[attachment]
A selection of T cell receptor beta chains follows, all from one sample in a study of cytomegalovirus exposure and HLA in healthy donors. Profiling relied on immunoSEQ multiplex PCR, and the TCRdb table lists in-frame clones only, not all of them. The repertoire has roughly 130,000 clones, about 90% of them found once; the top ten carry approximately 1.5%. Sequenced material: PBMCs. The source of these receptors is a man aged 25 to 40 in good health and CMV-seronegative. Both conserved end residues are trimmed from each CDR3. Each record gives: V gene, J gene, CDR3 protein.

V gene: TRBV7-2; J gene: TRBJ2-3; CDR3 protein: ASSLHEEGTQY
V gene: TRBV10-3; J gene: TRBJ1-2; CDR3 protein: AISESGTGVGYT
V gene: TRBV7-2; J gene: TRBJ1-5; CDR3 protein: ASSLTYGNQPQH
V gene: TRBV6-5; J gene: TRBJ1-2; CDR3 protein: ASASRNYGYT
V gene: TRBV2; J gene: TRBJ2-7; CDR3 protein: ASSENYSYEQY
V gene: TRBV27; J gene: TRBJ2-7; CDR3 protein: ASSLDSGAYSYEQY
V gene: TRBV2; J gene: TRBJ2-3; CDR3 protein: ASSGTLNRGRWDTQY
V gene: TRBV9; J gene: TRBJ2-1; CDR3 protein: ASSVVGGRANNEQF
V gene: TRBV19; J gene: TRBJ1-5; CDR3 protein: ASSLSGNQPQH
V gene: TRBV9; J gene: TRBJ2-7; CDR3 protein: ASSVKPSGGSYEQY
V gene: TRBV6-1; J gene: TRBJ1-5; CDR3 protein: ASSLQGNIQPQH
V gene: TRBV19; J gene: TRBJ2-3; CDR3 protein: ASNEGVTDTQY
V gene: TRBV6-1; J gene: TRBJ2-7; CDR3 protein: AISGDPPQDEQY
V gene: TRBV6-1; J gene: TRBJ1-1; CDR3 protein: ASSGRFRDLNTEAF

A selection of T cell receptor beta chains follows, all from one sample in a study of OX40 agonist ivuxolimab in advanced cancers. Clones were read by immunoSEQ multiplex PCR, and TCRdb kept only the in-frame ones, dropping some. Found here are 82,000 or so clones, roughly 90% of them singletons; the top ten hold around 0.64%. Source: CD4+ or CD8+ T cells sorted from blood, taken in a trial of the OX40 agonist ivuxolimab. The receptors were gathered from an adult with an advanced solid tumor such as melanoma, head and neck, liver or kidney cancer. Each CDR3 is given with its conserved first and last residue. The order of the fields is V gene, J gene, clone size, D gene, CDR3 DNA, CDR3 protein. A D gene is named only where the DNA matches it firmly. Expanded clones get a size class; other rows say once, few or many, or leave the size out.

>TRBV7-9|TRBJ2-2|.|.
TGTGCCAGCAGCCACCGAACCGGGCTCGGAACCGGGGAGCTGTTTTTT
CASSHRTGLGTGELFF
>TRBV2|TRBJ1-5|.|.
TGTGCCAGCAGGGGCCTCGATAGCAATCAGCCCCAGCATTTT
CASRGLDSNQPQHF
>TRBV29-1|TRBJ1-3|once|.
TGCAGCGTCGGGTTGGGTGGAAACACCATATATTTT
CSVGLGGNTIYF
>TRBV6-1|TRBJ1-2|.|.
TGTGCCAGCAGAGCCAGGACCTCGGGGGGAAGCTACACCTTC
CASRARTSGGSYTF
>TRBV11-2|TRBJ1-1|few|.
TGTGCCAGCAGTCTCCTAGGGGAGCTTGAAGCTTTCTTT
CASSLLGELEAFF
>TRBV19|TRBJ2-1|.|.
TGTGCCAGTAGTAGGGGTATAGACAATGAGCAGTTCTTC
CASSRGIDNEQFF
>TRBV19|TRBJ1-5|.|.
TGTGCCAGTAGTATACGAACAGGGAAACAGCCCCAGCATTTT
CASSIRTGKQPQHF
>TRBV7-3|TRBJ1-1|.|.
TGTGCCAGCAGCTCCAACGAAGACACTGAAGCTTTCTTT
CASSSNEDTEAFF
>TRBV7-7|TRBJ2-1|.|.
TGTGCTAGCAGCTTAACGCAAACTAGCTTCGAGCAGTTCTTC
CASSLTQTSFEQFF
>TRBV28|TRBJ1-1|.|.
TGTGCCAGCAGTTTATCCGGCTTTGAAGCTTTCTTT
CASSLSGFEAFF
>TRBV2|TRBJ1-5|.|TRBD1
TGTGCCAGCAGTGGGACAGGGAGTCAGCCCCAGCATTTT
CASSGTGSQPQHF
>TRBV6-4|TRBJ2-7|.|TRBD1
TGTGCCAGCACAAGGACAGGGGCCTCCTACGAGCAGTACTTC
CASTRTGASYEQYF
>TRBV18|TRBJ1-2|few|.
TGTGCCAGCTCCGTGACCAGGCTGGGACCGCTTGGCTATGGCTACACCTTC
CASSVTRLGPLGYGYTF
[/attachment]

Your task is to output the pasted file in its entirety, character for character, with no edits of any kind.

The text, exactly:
A selection of T cell receptor beta chains follows, all from one sample in a study of cytomegalovirus exposure and HLA in healthy donors. Profiling relied on immunoSEQ multiplex PCR, and the TCRdb table lists in-frame clones only, not all of them. The repertoire has roughly 130,000 clones, about 90% of them found once; the top ten carry approximately 1.5%. Sequenced material: PBMCs. The source of these receptors is a man aged 25 to 40 in good health and CMV-seronegative. Both conserved end residues are trimmed from each CDR3. Each record gives: V gene, J gene, CDR3 protein.

V gene: TRBV7-2; J gene: TRBJ2-3; CDR3 protein: ASSLHEEGTQY
V gene: TRBV10-3; J gene: TRBJ1-2; CDR3 protein: AISESGTGVGYT
V gene: TRBV7-2; J gene: TRBJ1-5; CDR3 protein: ASSLTYGNQPQH
V gene: TRBV6-5; J gene: TRBJ1-2; CDR3 protein: ASASRNYGYT
V gene: TRBV2; J gene: TRBJ2-7; CDR3 protein: ASSENYSYEQY
V gene: TRBV27; J gene: TRBJ2-7; CDR3 protein: ASSLDSGAYSYEQY
V gene: TRBV2; J gene: TRBJ2-3; CDR3 protein: ASSGTLNRGRWDTQY
V gene: TRBV9; J gene: TRBJ2-1; CDR3 protein: ASSVVGGRANNEQF
V gene: TRBV19; J gene: TRBJ1-5; CDR3 protein: ASSLSGNQPQH
V gene: TRBV9; J gene: TRBJ2-7; CDR3 protein: ASSVKPSGGSYEQY
V gene: TRBV6-1; J gene: TRBJ1-5; CDR3 protein: ASSLQGNIQPQH
V gene: TRBV19; J gene: TRBJ2-3; CDR3 protein: ASNEGVTDTQY
V gene: TRBV6-1; J gene: TRBJ2-7; CDR3 protein: AISGDPPQDEQY
V gene: TRBV6-1; J gene: TRBJ1-1; CDR3 protein: ASSGRFRDLNTEAF

A selection of T cell receptor beta chains follows, all from one sample in a study of OX40 agonist ivuxolimab in advanced cancers. Clones were read by immunoSEQ multiplex PCR, and TCRdb kept only the in-frame ones, dropping some. Found here are 82,000 or so clones, roughly 90% of them singletons; the top ten hold around 0.64%. Source: CD4+ or CD8+ T cells sorted from blood, taken in a trial of the OX40 agonist ivuxolimab. The receptors were gathered from an adult with an advanced solid tumor such as melanoma, head and neck, liver or kidney cancer. Each CDR3 is given with its conserved first and last residue. The order of the fields is V gene, J gene, clone size, D gene, CDR3 DNA, CDR3 protein. A D gene is named only where the DNA matches it firmly. Expanded clones get a size class; other rows say once, few or many, or leave the size out.

>TRBV7-9|TRBJ2-2|.|.
TGTGCCAGCAGCCACCGAACCGGGCTCGGAACCGGGGAGCTGTTTTTT
CASSHRTGLGTGELFF
>TRBV2|TRBJ1-5|.|.
TGTGCCAGCAGGGGCCTCGATAGCAATCAGCCCCAGCATTTT
CASRGLDSNQPQHF
>TRBV29-1|TRBJ1-3|once|.
TGCAGCGTCGGGTTGGGTGGAAACACCATATATTTT
CSVGLGGNTIYF
>TRBV6-1|TRBJ1-2|.|.
TGTGCCAGCAGAGCCAGGACCTCGGGGGGAAGCTACACCTTC
CASRARTSGGSYTF
>TRBV11-2|TRBJ1-1|few|.
TGTGCCAGCAGTCTCCTAGGGGAGCTTGAAGCTTTCTTT
CASSLLGELEAFF
>TRBV19|TRBJ2-1|.|.
TGTGCCAGTAGTAGGGGTATAGACAATGAGCAGTTCTTC
CASSRGIDNEQFF
>TRBV19|TRBJ1-5|.|.
TGTGCCAGTAGTATACGAACAGGGAAACAGCCCCAGCATTTT
CASSIRTGKQPQHF
>TRBV7-3|TRBJ1-1|.|.
TGTGCCAGCAGCTCCAACGAAGACACTGAAGCTTTCTTT
CASSSNEDTEAFF
>TRBV7-7|TRBJ2-1|.|.
TGTGCTAGCAGCTTAACGCAAACTAGCTTCGAGCAGTTCTTC
CASSLTQTSFEQFF
>TRBV28|TRBJ1-1|.|.
TGTGCCAGCAGTTTATCCGGCTTTGAAGCTTTCTTT
CASSLSGFEAFF
>TRBV2|TRBJ1-5|.|TRBD1
TGTGCCAGCAGTGGGACAGGGAGTCAGCCCCAGCATTTT
CASSGTGSQPQHF
>TRBV6-4|TRBJ2-7|.|TRBD1
TGTGCCAGCACAAGGACAGGGGCCTCCTACGAGCAGTACTTC
CASTRTGASYEQYF
>TRBV18|TRBJ1-2|few|.
TGTGCCAGCTCCGTGACCAGGCTGGGACCGCTTGGCTATGGCTACACCTTC
CASSVTRLGPLGYGYTF